Can the U.S. Navy Streamline the Transition to Drone Warfare?
The U.S. Navy is developing technologies intended to optimize the operational functionality of its fast-growing fleet of unmanned systems.
The U.S. Navy is working on developing technologies intended to optimize the operational functionality of its fast-growing fleet of unmanned systems. The Navy hopes to achieve this by engineering a common set of technical standards, software, interfaces, and internet protocols.
The objective is to not only ensure that the emerging platforms can be modernized with software upgrades and smoothly integrated with other emerging technologies, but also to enable manned-unmanned and unmanned-unmanned networking.
Current Navy work on a growing range of drone prototypes seeks to leverage an “open architecture” approach designed to allow rapid integration of new algorithms, sensors, technologies, and even weapons as they emerge. Technology is progressing rapidly, so the Navy seeks to ensure that the latest innovations are quickly added to existing drones in order to advance AI-enabled operations and autonomy. Navy weapons developers explain that all of this research is now being done with prototypes to improve the prospects for future systems.
“All of these prototypes are key for testing out gathering data and supporting our future and systems. A critical part of those futures systems, though, is going to be their ability to operate autonomously. In collaboration with industry, the Navy is developing autonomy standards for software development … called the Unmanned Maritime Architecture,” Capt. Scot Searles, Unmanned Maritime Systems program manager, told an audience at the recent 2022 Sea-Air-Space symposium.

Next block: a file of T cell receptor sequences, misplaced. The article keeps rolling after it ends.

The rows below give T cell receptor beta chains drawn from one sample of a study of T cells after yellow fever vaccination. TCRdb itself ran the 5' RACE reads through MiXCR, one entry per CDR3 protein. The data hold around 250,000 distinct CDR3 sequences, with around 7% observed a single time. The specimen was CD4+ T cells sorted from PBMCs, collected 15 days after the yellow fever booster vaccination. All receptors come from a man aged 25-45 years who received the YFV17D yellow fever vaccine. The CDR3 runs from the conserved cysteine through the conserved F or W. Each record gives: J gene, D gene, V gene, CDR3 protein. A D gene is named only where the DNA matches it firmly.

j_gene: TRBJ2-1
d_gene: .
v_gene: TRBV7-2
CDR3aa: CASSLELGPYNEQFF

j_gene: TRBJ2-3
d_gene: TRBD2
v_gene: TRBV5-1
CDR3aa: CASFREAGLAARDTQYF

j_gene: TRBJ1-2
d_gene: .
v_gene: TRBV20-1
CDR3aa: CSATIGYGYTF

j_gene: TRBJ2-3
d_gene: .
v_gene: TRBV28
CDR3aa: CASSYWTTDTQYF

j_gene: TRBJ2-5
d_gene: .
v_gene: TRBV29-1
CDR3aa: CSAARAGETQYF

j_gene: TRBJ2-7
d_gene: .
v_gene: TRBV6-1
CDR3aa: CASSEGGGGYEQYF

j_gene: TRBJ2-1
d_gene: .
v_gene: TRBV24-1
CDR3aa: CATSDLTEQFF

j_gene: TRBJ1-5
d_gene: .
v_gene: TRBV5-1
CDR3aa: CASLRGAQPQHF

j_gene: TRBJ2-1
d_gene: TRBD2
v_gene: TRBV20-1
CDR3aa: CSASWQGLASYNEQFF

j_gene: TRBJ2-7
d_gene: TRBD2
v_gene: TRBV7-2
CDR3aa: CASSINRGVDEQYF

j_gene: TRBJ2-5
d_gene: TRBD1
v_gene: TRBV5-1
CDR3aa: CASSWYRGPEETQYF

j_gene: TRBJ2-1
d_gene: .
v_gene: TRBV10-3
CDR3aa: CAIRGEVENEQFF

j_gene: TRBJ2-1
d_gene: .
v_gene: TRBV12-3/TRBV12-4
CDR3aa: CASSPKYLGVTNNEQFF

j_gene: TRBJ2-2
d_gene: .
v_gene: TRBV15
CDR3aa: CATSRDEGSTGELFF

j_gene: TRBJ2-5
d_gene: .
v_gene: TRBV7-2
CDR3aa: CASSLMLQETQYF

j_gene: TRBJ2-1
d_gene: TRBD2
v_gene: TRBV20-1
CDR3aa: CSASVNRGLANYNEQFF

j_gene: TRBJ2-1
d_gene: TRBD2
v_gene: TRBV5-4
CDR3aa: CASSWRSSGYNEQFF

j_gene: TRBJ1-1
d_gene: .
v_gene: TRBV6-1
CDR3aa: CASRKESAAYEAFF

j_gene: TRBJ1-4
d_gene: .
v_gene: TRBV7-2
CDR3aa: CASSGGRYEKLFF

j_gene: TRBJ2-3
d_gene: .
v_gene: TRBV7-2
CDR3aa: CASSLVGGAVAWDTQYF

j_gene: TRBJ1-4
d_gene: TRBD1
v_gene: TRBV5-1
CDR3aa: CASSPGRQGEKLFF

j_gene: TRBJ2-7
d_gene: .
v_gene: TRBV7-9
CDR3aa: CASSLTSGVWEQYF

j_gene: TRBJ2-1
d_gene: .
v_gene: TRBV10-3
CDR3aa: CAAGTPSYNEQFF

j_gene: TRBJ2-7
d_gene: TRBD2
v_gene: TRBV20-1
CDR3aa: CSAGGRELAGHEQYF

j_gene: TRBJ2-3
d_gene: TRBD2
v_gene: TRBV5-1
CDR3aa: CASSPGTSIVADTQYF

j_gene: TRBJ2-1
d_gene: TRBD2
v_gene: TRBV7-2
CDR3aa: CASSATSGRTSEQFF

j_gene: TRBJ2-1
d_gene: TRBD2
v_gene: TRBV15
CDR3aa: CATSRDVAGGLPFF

Searles’ thinking is aligned with the Navy’s Project Overmatch, a fast-progressing initiative intended to enable multi-domain, high-speed data transmission, organization, and analysis in real-time. This uses breakthrough processing speeds; AI-enabled systems capable of organizing, distilling, and identifying time-sensitive key information; and communications interfaces to massively reduce “sensor-to-shooter” time and stay in front of an enemy’s decision cycle.
“We're working with [Naval Air Systems Command] more in Project Overmatch and on a command control system, and we're doing all that to leverage the common infrastructure processes and help develop the unique control software,” Searle said.
The operational vision with both drone prototyping and its connection to Project Overmatch is to, for example, engineer a force-wide, multi-domain ability to connect surface warships with aerial drones, surface unmanned systems, and even undersea platforms. Should a platform receive navigational and targeting information faster than an enemy, the Navy would be in a position to gain a measurable tactical advantage in maritime warfare.
Kris Osborn is the Defense Editor for the National Interest. Osborn previously served at the Pentagon as a Highly Qualified Expert with the Office of the Assistant Secretary of the Army—Acquisition, Logistics & Technology. Osborn has also worked as an anchor and on-air military specialist at national TV networks. He has appeared as a guest military expert on Fox News, MSNBC, The Military Channel, and The History Channel. He also has a Master’s Degree in Comparative Literature from Columbia University.